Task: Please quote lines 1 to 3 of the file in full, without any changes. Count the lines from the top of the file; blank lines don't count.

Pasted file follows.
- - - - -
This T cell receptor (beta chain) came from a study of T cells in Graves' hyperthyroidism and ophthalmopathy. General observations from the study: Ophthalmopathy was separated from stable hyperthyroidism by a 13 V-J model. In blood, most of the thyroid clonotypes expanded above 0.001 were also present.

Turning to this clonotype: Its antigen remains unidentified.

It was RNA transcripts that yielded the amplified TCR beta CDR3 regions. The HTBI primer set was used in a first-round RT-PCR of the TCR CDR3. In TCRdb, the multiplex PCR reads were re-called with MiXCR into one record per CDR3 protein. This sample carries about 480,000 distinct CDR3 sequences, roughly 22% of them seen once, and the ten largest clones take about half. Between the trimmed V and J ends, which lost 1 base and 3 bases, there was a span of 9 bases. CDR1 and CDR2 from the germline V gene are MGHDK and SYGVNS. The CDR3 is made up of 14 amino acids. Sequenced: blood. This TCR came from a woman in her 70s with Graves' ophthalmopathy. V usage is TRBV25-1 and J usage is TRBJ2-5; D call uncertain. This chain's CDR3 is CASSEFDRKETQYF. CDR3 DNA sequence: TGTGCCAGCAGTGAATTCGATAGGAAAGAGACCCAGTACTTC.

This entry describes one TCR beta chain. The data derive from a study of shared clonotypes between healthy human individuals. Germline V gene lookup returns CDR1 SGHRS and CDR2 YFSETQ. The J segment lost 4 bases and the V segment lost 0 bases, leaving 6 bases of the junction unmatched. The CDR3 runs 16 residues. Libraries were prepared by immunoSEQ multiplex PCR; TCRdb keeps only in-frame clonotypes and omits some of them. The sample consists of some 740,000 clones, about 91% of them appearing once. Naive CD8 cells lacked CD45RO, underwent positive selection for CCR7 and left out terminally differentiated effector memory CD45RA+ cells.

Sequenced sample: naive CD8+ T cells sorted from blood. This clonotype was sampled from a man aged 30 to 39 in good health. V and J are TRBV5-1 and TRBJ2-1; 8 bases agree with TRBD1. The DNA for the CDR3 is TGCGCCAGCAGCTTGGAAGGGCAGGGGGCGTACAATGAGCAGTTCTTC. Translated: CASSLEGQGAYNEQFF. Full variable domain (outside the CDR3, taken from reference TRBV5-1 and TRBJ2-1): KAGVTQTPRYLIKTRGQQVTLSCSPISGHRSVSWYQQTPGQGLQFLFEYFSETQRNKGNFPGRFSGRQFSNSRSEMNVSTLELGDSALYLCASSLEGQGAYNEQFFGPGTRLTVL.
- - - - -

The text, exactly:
This T cell receptor (beta chain) came from a study of T cells in Graves' hyperthyroidism and ophthalmopathy. General observations from the study: Ophthalmopathy was separated from stable hyperthyroidism by a 13 V-J model. In blood, most of the thyroid clonotypes expanded above 0.001 were also present.

Turning to this clonotype: Its antigen remains unidentified.

It was RNA transcripts that yielded the amplified TCR beta CDR3 regions. The HTBI primer set was used in a first-round RT-PCR of the TCR CDR3. In TCRdb, the multiplex PCR reads were re-called with MiXCR into one record per CDR3 protein. This sample carries about 480,000 distinct CDR3 sequences, roughly 22% of them seen once, and the ten largest clones take about half. Between the trimmed V and J ends, which lost 1 base and 3 bases, there was a span of 9 bases. CDR1 and CDR2 from the germline V gene are MGHDK and SYGVNS. The CDR3 is made up of 14 amino acids. Sequenced: blood. This TCR came from a woman in her 70s with Graves' ophthalmopathy. V usage is TRBV25-1 and J usage is TRBJ2-5; D call uncertain. This chain's CDR3 is CASSEFDRKETQYF. CDR3 DNA sequence: TGTGCCAGCAGTGAATTCGATAGGAAAGAGACCCAGTACTTC.